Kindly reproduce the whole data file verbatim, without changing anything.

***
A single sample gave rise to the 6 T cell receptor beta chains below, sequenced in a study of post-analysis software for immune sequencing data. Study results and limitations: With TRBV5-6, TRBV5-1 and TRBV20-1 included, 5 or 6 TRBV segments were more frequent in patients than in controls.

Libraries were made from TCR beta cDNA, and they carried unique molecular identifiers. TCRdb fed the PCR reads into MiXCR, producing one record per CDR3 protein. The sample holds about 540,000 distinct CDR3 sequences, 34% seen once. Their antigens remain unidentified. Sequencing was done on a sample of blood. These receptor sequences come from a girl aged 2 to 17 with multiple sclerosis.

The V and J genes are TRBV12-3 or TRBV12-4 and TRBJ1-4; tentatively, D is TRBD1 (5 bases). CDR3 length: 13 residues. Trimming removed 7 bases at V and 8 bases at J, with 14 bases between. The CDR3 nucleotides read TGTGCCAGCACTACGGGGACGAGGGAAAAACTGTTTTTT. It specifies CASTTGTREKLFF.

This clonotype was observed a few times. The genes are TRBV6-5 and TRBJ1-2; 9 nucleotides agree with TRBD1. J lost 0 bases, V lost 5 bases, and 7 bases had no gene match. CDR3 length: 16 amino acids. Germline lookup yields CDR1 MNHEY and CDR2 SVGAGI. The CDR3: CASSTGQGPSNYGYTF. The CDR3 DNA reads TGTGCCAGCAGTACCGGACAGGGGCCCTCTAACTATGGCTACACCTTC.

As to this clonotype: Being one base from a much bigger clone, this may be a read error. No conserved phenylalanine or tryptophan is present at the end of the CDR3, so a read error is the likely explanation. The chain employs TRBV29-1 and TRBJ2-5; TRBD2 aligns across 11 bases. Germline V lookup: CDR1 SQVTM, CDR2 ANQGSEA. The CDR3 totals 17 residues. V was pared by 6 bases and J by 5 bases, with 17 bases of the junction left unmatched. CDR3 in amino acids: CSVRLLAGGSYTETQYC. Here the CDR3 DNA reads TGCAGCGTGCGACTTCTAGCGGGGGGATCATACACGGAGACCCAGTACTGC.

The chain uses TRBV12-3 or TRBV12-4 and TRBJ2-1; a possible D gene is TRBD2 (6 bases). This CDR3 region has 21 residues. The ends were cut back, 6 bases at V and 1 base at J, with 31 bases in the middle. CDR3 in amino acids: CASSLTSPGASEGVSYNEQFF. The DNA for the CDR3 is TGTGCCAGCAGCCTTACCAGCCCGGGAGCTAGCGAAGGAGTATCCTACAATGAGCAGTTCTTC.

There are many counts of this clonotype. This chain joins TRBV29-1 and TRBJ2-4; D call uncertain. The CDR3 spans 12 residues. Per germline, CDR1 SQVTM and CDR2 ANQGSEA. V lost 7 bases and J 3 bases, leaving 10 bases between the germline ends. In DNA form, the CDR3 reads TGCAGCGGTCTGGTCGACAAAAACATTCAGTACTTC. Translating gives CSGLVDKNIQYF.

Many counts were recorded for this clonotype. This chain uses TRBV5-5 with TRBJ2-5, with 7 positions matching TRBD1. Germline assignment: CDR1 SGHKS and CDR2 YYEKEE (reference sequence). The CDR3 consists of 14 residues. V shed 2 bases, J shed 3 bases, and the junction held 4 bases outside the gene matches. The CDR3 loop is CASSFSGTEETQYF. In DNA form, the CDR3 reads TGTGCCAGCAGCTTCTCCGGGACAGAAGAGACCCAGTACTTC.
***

A single sample gave rise to the 6 T cell receptor beta chains below, sequenced in a study of post-analysis software for immune sequencing data. Study results and limitations: With TRBV5-6, TRBV5-1 and TRBV20-1 included, 5 or 6 TRBV segments were more frequent in patients than in controls.

Libraries were made from TCR beta cDNA, and they carried unique molecular identifiers. TCRdb fed the PCR reads into MiXCR, producing one record per CDR3 protein. The sample holds about 540,000 distinct CDR3 sequences, 34% seen once. Their antigens remain unidentified. Sequencing was done on a sample of blood. These receptor sequences come from a girl aged 2 to 17 with multiple sclerosis.

The V and J genes are TRBV12-3 or TRBV12-4 and TRBJ1-4; tentatively, D is TRBD1 (5 bases). CDR3 length: 13 residues. Trimming removed 7 bases at V and 8 bases at J, with 14 bases between. The CDR3 nucleotides read TGTGCCAGCACTACGGGGACGAGGGAAAAACTGTTTTTT. It specifies CASTTGTREKLFF.

This clonotype was observed a few times. The genes are TRBV6-5 and TRBJ1-2; 9 nucleotides agree with TRBD1. J lost 0 bases, V lost 5 bases, and 7 bases had no gene match. CDR3 length: 16 amino acids. Germline lookup yields CDR1 MNHEY and CDR2 SVGAGI. The CDR3: CASSTGQGPSNYGYTF. The CDR3 DNA reads TGTGCCAGCAGTACCGGACAGGGGCCCTCTAACTATGGCTACACCTTC.

As to this clonotype: Being one base from a much bigger clone, this may be a read error. No conserved phenylalanine or tryptophan is present at the end of the CDR3, so a read error is the likely explanation. The chain employs TRBV29-1 and TRBJ2-5; TRBD2 aligns across 11 bases. Germline V lookup: CDR1 SQVTM, CDR2 ANQGSEA. The CDR3 totals 17 residues. V was pared by 6 bases and J by 5 bases, with 17 bases of the junction left unmatched. CDR3 in amino acids: CSVRLLAGGSYTETQYC. Here the CDR3 DNA reads TGCAGCGTGCGACTTCTAGCGGGGGGATCATACACGGAGACCCAGTACTGC.

The chain uses TRBV12-3 or TRBV12-4 and TRBJ2-1; a possible D gene is TRBD2 (6 bases). This CDR3 region has 21 residues. The ends were cut back, 6 bases at V and 1 base at J, with 31 bases in the middle. CDR3 in amino acids: CASSLTSPGASEGVSYNEQFF. The DNA for the CDR3 is TGTGCCAGCAGCCTTACCAGCCCGGGAGCTAGCGAAGGAGTATCCTACAATGAGCAGTTCTTC.

There are many counts of this clonotype. This chain joins TRBV29-1 and TRBJ2-4; D call uncertain. The CDR3 spans 12 residues. Per germline, CDR1 SQVTM and CDR2 ANQGSEA. V lost 7 bases and J 3 bases, leaving 10 bases between the germline ends. In DNA form, the CDR3 reads TGCAGCGGTCTGGTCGACAAAAACATTCAGTACTTC. Translating gives CSGLVDKNIQYF.

Many counts were recorded for this clonotype. This chain uses TRBV5-5 with TRBJ2-5, with 7 positions matching TRBD1. Germline assignment: CDR1 SGHKS and CDR2 YYEKEE (reference sequence). The CDR3 consists of 14 residues. V shed 2 bases, J shed 3 bases, and the junction held 4 bases outside the gene matches. The CDR3 loop is CASSFSGTEETQYF. In DNA form, the CDR3 reads TGTGCCAGCAGCTTCTCCGGGACAGAAGAGACCCAGTACTTC.